Last Updated: 17th Feb, 2021
Before I discuss the gamification examples in business, let us reiterate the fact that all of us have participated in different forms of gamification knowingly or unknowingly. Most marketers have heard the term gamification more than once by now.
Have you ever collected flyer miles and redeemed them on your next travel plans? Ever spun a wheel to win a discount voucher, or felt tempted to buy a product because 500 people have also bought it? These all are examples of gamification used by businesses. In marketing, gamification ideas are used strategically to influence customers’ purchase decision or to make them perform an action.
In this article, we have discussed the following points:
Let’s get started…
Gamification is the application of Game thinking and game mechanism (points, quizzes, incentives) in a non-game context in order to affect behavior. Online businesses and eCommerce stores use gamification to improve their conversion rates, sales, user engagement, ROI, data quality, speed of the process and learning.
When we channelize people’s feelings for competition, winning, achievement and status to help achieve business objectives, they tend to purchase more with the sense of winning. Following are the most popular techniques that will give you a clear picture of what is Gamification in business.
IPad case Company DODO CASE uses gamification on their online website. They have added game-like elements to their product screen. Instead of providing customers with a boring list of products available, they offer a fully interactive workshop environment. They let the customers customize their own iPad case by choosing the color for the exterior as well as the interior, the elastic and for any message to be added to the case. Also, as shown in the above image, they have provided a ruler in the progress bar for the customization, adding a fun element on the website for customization.
(Source: Keep earthquakes weird)
After a severe earthquake hit Portland, ‘Keep Earthquakes’ Weird website was created as a part of social awareness. The website imparts knowledge on earthquake safety and survival through an alphabetical list. Every letter when clicked opens up another page that imparts knowledge regarding the safety tip. The site also offers a humorous take, for ways in which they can keep the Portland spirit alive. In return, the website imparts a driving & incentivizing user behavior; a good way to spot a silver lining.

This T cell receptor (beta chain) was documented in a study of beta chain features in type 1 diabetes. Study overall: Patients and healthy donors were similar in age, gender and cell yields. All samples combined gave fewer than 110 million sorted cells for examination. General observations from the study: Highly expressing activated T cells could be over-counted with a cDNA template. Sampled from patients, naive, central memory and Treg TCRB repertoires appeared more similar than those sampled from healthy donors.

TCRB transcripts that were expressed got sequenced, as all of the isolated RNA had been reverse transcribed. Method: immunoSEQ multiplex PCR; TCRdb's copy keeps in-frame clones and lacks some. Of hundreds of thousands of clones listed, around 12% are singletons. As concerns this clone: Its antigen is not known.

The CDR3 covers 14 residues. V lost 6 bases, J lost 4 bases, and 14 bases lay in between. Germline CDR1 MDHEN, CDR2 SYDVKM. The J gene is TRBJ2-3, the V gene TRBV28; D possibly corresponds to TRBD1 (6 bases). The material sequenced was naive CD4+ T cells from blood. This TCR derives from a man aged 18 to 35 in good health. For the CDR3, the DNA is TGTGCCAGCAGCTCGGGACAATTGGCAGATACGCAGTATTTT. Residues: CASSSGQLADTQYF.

(Source: 4 food)
The whole website of ‘4food’ is basically one exciting game. Check the section where people can read more about the company or the section where the company imparts knowledge about their services. You can also create your own burger on the website. For more details, you can watch their YouTube videos.
The gamified experience of a website engages customers, helps them understand more about your business and appreciate the business’ top quality food. If properly conducted, gamification can serve many objectives such as boost a company’s performance/reputation and help the brand increase their social media popularity
(Source: Stich fix)
‘Stitch fix’ is a subscription-based eCommerce website; one of the conversion pointers is to gather a maximum number of email addresses to engage them. While normal eCommerce websites are reducing the size of their registration forms for maximum response, Stitch fix has gamified the registration experience. They added an engaging questionnaire that people would want to answer and register on the website.
Gamification is not the first thing that comes to mind when picturing LinkedIn, as it’s a B2B platform. But actually, LinkedIn has subtly but very successfully integrated gamification into their services.
LinkedIn Profile Completion bar is one great example of gamification. It not only displays the percentage of profile information you have filled in, but also motivates you by giving hints on how to reach 100% profile strength real quick.
Another gamification of LinkedIn is the profiles strength shown in a circle. How much the circle is filled symbolizes each person’s profile strength. This visual trick is highly successful because it continuously motivates the users to update their profile, change their jobs and remain active on the platform.
EBay, an eCommerce marketplace for buyers and sellers used gamification to ease the process of e-auction and bidding. So the process of bidding in itself is a game and it also provides ease for the buyers who want to bid on the product. EBay made it easy for buyers to take up the challenge. When customers finally buy the product they experience the joy of winning even after paying more than the expected amount.
The online e-commerce website ‘Woot’ ran a campaign where they offered a deal of the day. This attracted customers to visit the website every single day. They released the daily deal at 12 noon central time and offered unique products at a competitive price with a limited stock. The FOMO effect came into play immediately and customers rushed to grab the opportunity. Woot enjoyed unprecedented traffic and some of the highest conversions of all time!